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On Being with Krista Tippett is a public radio project delving into the human side of news stories + issues. Curated + edited by senior editor Trent Gilliss.

We publish guest contributions. We edit long; we scrapbook. We do big ideas + deep meaning. We answer questions.

We've even won a couple of Webbys + a Peabody Award.
A little girl expresses her joy at the beauty of springtime in Kent in 1946.
It’s this kind of play that Dr. Stuart Brown, director of the National Institute of Play says teaches empathy, trust, irony, and problem solving.
(Photo by George Konig/Keystone Features/Getty Images)
A little girl expresses her joy at the beauty of springtime in Kent in 1946.
It’s this kind of play that Dr. Stuart Brown, director of the National Institute of Play says teaches empathy, trust, irony, and problem solving.
(Photo by George Konig/Keystone Features/Getty Images)

A little girl expresses her joy at the beauty of springtime in Kent in 1946.

It’s this kind of play that Dr. Stuart Brown, director of the National Institute of Play says teaches empathy, trust, irony, and problem solving.

(Photo by George Konig/Keystone Features/Getty Images)

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If one were to get a replay of Michael Jordan in one of the final games of NBA championship and see him zoning down the floor doing some moves he’s never done before and tossing the ball up for a basket, I doubt if, at that time, he is really conscious that the buzzer’s about to go or that — I think he’s outside of time. And I can certainly give you from my own life recollections of that sensation. Just, say last week, I was I in a nice musical concert that was being held in Monterey and, you know, I got lost in the music and had the feeling of, you know, sort of an oceanic feeling of not being there. And it wasn’t something I expected to happen. But it was pleasurable. Watching a grandson of mine on the floor with his stuffed animal talking to it, timeless. And it’s different for, for lots of us.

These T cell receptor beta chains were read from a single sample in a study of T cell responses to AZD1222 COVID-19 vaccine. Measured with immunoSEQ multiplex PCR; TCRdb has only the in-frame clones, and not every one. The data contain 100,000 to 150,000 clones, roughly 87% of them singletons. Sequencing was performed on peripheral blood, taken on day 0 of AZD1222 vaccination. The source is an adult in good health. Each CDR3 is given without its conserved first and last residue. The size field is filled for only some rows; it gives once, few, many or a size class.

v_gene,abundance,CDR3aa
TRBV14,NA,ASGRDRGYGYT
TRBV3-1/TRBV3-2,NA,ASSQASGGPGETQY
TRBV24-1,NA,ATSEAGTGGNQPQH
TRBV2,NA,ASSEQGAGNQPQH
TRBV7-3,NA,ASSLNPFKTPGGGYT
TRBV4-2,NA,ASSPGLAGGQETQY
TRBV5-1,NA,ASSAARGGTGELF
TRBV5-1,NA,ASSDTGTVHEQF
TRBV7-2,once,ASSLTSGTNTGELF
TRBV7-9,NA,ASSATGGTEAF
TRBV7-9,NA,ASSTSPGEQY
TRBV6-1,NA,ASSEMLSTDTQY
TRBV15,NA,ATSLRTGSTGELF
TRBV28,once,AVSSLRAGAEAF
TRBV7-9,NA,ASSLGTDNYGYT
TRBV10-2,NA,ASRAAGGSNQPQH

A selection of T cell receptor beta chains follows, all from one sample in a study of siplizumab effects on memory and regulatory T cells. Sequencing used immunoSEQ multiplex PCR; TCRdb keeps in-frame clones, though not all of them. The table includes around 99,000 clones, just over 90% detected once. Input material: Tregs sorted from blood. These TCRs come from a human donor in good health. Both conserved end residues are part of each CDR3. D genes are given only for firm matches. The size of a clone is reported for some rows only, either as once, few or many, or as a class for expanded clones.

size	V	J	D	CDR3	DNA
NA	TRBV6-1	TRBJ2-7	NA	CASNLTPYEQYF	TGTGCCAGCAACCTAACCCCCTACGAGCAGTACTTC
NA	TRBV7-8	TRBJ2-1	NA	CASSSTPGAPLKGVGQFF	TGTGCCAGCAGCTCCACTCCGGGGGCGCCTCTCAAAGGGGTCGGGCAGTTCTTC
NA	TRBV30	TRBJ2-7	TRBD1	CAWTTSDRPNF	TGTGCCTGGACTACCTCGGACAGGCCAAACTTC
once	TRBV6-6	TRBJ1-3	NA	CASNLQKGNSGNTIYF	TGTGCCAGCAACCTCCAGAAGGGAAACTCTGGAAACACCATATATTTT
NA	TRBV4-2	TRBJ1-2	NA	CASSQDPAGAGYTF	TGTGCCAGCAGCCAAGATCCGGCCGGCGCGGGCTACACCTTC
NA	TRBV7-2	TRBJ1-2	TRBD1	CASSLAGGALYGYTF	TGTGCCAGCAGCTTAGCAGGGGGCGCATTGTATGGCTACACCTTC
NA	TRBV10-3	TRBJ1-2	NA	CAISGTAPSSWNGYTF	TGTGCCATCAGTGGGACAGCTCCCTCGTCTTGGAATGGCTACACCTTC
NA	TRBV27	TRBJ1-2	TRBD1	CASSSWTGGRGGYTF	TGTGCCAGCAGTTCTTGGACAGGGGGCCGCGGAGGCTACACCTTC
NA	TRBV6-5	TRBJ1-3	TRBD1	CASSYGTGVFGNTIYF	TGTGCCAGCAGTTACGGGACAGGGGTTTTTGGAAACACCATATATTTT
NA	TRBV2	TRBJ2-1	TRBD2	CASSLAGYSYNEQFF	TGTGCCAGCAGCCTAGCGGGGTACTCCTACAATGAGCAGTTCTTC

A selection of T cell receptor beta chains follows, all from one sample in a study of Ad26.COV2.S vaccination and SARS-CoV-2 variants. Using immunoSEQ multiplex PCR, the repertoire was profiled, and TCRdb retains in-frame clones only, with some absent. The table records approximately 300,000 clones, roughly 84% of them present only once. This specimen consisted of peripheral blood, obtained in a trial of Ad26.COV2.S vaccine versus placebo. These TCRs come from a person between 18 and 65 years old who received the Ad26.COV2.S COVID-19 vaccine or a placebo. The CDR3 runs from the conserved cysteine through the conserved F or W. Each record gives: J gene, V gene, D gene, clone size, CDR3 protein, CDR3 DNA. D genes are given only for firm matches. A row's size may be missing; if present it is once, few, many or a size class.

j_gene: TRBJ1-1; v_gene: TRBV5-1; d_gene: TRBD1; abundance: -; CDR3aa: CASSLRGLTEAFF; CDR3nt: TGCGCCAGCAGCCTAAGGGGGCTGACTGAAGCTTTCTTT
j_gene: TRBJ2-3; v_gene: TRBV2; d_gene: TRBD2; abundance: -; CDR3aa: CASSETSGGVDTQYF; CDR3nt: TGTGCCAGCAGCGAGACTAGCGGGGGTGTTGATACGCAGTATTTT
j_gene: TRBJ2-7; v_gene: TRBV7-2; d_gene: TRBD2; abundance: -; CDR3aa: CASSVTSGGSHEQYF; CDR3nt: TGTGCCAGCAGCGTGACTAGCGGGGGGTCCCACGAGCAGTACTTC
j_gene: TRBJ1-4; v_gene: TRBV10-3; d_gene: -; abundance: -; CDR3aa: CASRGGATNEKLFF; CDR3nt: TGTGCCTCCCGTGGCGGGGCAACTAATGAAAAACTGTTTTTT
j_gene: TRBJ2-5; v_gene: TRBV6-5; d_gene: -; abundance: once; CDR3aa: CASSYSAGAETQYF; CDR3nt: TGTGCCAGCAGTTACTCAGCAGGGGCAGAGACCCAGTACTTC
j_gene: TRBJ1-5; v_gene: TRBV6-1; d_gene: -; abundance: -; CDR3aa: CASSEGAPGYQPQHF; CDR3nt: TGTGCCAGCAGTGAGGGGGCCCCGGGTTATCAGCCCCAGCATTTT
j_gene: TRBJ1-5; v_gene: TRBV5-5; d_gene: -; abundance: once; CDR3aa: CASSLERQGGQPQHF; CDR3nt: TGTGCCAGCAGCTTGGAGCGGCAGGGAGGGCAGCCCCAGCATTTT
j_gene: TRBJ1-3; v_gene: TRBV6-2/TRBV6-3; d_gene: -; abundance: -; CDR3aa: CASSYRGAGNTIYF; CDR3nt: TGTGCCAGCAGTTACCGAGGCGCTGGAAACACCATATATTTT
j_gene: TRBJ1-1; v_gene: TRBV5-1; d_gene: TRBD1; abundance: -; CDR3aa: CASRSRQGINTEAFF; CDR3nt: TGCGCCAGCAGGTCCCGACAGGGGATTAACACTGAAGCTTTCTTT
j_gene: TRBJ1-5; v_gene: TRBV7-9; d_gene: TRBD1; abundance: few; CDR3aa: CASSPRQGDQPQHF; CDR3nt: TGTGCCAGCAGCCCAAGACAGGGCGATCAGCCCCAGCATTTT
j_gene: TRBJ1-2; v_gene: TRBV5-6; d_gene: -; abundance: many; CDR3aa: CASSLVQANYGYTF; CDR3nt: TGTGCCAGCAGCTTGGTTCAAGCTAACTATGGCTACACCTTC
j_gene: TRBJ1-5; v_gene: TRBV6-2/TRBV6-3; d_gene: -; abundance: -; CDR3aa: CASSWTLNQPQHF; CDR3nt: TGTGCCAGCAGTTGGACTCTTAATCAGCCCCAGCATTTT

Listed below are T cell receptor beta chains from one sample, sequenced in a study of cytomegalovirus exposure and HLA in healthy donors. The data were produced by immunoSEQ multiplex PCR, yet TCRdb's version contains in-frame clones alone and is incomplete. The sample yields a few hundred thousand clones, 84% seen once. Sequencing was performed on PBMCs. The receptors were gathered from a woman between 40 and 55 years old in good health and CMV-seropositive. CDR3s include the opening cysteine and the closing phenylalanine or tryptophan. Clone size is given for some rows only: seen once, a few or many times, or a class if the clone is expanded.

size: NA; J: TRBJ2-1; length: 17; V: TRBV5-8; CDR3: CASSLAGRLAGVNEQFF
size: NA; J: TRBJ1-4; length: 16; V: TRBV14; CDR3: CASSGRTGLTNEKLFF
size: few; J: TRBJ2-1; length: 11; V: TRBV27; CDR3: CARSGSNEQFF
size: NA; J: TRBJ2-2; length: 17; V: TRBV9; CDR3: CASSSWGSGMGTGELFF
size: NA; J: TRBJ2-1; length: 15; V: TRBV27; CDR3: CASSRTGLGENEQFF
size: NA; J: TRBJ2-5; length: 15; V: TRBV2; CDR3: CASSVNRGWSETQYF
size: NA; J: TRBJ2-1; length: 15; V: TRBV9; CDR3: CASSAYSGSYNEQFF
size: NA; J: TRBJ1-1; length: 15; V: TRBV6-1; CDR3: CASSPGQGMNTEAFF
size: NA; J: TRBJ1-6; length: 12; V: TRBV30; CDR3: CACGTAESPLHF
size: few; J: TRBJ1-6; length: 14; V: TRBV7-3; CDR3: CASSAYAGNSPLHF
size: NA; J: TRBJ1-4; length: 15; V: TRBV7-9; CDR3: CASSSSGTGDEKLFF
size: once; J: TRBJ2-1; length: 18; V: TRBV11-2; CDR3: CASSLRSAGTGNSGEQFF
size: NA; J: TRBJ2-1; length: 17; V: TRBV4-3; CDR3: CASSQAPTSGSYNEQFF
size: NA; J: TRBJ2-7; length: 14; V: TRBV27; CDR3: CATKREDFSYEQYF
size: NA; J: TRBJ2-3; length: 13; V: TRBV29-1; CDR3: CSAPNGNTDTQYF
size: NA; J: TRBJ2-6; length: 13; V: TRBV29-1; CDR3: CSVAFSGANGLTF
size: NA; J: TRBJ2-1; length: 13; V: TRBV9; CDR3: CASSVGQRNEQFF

— Stuart Brown, director of the National Institute of Play, from his 2007 interview, "Play, Spirit, and Character."

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Taking Play Seriously

Trent Gilliss, Online Editor

Our program on the spirit of play continues to garner attention. This time Krista’s appearance at the New York Public Library with Stuart Brown is the entry point for Robin Marantz Henig’s long-form piece in this Sunday’s New York Times Magazine.

The program’s trajectory has been a curious one, with a long tail no doubt. I watched the PUSH participants gasp in awe when Stuart Brown showed images of a polar bear and tethered sled dog frolick in the Canadian tundra. The collective sigh amounted to more than an “oh, isn’t that cute” sentiment.

I suggested the topic and Stuart Brown as a potential guest. To my surprise, Krista liked the idea. The idea of play didn’t explicity touch on religion or spirituality, but its implications spoke to the humanity of our nature, as children and now as adults.

We received a healthy number of comments after the radio broadcast/podcast release. And, more unexpectedly, the companion narrated slideshow of animals at play was so successful that it crashed APM’s Web servers. It’s been viewed by more than 2 million people - getting picked up by social recommendation engines such as Digg and by newspaper blogs in Boston and Seattle.

For me, this program is a reminder that one obligation of journalists is to be proxy agents for the public, to stand in and report on events you aren’t able to attend and tell stories that are relevant to your lives. I think we exemplified this, and have inspired other journalists to do so as well.

(photo: Tom Schierlitz for The New York Times)

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